Wednesday, March 17, 2010

When Google departs China...

Google's likely departure may create a technological desert within China, reinforcing the belief that doing business in the country is too difficult and precipitate further Internet restrictions on its citizens. If Google leaves China the government may retaliate by blocking Google services, in whole or in part. It could mean that a lot of technological advancements such as maps on mobile phones could be in jeopardy. Free music services that the company helped set up to fight piracy could also flounder. In addition many Chinese websites may be forced to look for other mapping services and Internet search engine providers while companies and individuals may find themselves looking for other cloud-based services to replace Google Docs and GMail should they be blocked.

"If Google leaves, it's a lose-lose scenario, instead of Google loses and others gain," said Edward Yu, president of Analysis International, a Beijing research firm. While Google's leaving might deliver a windfall to local rival Baidu, China's major search engine, with 60% of the market, other technological companies could well suffer. Many rely on Google for search, maps and other services and might be forced to find alternatives. China Mobile Ltd, the world's biggest phone company by subscribers, with 527 million accounts, uses Google for mobile search and maps.

Baidu offers mobile search but China Mobile passed up a partnership with it earlier after they failed to agree on terms, according to industry analysts. Government blocks on Google might leave millions of mobile customers without access to Google's Chinese-language map service [PA].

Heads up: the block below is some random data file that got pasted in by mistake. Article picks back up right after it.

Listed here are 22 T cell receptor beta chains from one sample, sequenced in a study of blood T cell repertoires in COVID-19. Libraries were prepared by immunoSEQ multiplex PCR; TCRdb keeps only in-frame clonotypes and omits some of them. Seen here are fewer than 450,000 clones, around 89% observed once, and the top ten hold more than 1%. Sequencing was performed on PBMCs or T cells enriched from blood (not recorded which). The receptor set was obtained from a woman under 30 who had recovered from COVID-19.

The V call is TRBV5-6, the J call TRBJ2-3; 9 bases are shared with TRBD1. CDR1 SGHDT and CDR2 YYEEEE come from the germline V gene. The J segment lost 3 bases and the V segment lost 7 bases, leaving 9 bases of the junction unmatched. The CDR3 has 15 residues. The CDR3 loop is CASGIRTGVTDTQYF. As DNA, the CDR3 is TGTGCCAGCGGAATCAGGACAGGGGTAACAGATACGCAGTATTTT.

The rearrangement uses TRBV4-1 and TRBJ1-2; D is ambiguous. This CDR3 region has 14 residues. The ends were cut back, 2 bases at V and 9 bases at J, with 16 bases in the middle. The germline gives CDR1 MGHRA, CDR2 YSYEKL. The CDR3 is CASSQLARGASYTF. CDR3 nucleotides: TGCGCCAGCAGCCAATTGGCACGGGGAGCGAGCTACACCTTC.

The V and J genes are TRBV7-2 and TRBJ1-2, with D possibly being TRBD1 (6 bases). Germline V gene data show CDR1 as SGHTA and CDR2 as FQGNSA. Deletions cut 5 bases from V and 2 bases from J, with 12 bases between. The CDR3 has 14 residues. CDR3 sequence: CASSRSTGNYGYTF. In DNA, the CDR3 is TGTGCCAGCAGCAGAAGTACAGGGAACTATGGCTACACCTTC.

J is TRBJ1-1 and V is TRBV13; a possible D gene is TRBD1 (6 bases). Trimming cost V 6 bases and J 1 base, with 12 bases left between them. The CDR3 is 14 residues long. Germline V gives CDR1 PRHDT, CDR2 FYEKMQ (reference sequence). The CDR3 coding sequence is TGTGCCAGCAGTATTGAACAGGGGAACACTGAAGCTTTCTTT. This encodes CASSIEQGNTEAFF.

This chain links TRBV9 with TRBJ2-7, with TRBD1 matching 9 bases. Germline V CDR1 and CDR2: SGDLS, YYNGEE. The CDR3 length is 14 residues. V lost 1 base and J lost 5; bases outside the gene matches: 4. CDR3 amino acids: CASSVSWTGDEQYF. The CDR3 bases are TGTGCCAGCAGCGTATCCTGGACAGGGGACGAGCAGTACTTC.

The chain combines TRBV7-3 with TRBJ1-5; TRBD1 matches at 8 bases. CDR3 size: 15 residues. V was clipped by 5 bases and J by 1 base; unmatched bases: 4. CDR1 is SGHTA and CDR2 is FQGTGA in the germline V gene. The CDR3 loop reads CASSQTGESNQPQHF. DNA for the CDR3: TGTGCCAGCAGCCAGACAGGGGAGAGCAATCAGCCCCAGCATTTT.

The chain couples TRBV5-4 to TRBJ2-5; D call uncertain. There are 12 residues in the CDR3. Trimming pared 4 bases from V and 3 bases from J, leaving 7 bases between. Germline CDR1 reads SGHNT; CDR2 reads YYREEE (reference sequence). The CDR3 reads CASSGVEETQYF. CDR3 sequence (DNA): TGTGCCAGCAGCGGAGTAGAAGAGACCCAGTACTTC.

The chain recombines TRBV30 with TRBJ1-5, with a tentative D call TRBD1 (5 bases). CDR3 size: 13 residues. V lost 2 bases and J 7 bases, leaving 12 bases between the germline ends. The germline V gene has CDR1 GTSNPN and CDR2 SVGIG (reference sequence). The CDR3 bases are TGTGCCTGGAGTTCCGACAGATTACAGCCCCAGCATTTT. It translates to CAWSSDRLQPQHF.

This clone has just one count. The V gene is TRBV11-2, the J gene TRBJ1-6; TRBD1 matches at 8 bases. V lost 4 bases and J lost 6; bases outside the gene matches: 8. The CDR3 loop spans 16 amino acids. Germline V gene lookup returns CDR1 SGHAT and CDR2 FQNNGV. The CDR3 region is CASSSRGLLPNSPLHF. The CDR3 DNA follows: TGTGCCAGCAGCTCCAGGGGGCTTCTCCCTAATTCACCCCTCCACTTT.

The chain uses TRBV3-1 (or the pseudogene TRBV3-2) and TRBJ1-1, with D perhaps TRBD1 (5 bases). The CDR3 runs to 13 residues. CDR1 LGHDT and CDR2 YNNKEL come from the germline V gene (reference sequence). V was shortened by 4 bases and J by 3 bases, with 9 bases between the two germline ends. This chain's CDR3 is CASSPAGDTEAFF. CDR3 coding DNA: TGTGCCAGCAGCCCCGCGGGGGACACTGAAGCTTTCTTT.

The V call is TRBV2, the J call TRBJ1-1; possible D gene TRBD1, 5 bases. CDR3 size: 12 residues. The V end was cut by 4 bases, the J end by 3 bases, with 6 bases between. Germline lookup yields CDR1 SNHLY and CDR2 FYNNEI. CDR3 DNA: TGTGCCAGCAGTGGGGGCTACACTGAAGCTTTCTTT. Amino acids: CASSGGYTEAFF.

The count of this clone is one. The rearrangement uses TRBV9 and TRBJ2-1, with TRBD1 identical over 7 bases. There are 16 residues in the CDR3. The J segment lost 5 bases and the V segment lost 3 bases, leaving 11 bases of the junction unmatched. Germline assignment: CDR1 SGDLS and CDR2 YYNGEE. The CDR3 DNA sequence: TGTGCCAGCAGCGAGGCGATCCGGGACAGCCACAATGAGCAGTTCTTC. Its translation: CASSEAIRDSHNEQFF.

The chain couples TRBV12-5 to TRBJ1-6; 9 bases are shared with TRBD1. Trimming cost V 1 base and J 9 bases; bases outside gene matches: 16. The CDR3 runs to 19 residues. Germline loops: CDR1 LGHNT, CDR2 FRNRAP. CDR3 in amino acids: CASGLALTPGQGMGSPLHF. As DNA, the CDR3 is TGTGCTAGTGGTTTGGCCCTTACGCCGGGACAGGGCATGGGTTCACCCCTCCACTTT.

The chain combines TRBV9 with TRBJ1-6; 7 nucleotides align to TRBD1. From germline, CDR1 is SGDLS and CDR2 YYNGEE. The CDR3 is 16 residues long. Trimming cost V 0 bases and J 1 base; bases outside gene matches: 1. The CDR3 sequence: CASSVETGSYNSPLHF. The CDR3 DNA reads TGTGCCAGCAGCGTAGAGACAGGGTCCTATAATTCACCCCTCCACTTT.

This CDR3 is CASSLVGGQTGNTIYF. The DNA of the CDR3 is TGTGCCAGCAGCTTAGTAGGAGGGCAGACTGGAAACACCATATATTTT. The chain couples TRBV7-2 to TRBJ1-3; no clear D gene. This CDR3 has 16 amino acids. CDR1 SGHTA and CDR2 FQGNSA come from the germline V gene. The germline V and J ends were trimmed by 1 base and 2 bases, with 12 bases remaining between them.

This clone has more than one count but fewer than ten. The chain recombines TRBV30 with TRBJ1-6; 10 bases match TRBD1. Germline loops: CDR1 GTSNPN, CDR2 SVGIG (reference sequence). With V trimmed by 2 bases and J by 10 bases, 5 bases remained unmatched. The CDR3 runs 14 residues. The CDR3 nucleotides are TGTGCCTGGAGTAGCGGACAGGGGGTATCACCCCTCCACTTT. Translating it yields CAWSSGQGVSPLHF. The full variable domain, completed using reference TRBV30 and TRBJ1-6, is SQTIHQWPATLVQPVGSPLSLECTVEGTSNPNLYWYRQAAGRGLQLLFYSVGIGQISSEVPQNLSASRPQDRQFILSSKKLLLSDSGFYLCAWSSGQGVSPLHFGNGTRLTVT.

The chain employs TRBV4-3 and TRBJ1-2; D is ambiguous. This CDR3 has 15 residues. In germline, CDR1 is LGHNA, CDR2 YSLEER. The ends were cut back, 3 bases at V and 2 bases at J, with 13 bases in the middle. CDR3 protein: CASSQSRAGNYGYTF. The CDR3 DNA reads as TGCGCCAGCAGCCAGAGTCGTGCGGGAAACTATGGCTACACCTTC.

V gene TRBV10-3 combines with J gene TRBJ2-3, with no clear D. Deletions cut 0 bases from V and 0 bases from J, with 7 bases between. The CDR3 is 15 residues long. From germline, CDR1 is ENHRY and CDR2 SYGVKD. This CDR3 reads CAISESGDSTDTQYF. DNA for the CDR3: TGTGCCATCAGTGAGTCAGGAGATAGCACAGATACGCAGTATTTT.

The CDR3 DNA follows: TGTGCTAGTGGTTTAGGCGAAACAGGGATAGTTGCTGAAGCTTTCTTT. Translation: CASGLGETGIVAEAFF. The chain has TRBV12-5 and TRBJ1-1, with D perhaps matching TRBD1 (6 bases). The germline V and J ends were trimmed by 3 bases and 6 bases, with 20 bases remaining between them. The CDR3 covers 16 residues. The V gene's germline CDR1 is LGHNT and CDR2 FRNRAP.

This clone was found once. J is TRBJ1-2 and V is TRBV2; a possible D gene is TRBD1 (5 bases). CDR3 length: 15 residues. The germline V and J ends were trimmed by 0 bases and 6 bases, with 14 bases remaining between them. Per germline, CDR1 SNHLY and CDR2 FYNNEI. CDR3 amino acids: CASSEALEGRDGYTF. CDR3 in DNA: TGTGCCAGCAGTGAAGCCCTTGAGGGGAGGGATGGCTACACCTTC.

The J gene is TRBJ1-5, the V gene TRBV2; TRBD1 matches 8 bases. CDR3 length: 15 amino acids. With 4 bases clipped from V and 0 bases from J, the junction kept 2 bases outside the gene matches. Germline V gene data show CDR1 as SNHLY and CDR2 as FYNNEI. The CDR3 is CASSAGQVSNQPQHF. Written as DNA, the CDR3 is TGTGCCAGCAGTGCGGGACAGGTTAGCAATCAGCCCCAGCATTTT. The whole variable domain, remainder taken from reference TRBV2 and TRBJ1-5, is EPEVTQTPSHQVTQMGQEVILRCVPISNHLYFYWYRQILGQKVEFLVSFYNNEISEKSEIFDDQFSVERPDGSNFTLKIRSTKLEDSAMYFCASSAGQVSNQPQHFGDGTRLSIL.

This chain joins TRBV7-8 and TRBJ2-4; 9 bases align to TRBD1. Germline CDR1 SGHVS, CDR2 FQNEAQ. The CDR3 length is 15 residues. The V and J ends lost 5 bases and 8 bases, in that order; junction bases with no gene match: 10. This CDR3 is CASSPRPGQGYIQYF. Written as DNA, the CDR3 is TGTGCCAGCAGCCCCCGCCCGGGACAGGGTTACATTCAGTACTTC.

"If Google leaves China, I think the impact of that is China gets a black eye," Stanford's Haim Mendelson, a professor of electronic business at the Stanford Graduate School of Business told the San Francisco Chronicle. "People will remember what happened to Google." Indeed, many start-up companies may think twice about setting up operations in China. If the world's largest Internet company couldn't make it, what hope would there be for others? [CBS]

With the writing on the wall, some of Google's partners in China have sent an impassioned plea to the Internet giant, saying their businesses are at risk if Google closes its Chinese search engine and demanding to know how they will be compensated. A letter, viewed by The Wall Street Journal, states Google hasn't given its advertising resellers in China guidance since its announcement in January that it may pull out of China. The letter says the companies, some 27 Google advertising resellers, have watched their business decline and worry they face bankruptcy if Google withdraws.

In fact there have already been strong signals sent from the government. According to a New York Times report on Sunday, the Chinese authorities warned Google business partners to prepare for a day when they can't use Google services such as a search bar on their Web sites. If Google did shut down those services or they were blocked by censors, business partners such as and that offer a Google-powered search box would have to either direct searchers to the main search page instead of the Chinese-specific page; find a different partner; or filter the search results themselves to comply with Chinese regulations.

As well as warnings to Chinese web portals, there were clear messages sent across Google's bows. On Friday, Li Yizhong, China's minister of industry and information technology, warned Google, "If you want to do something that disobeys Chinese law and regulations, you are unfriendly, you are irresponsible and you will have to bear the consequences." [Xinhua]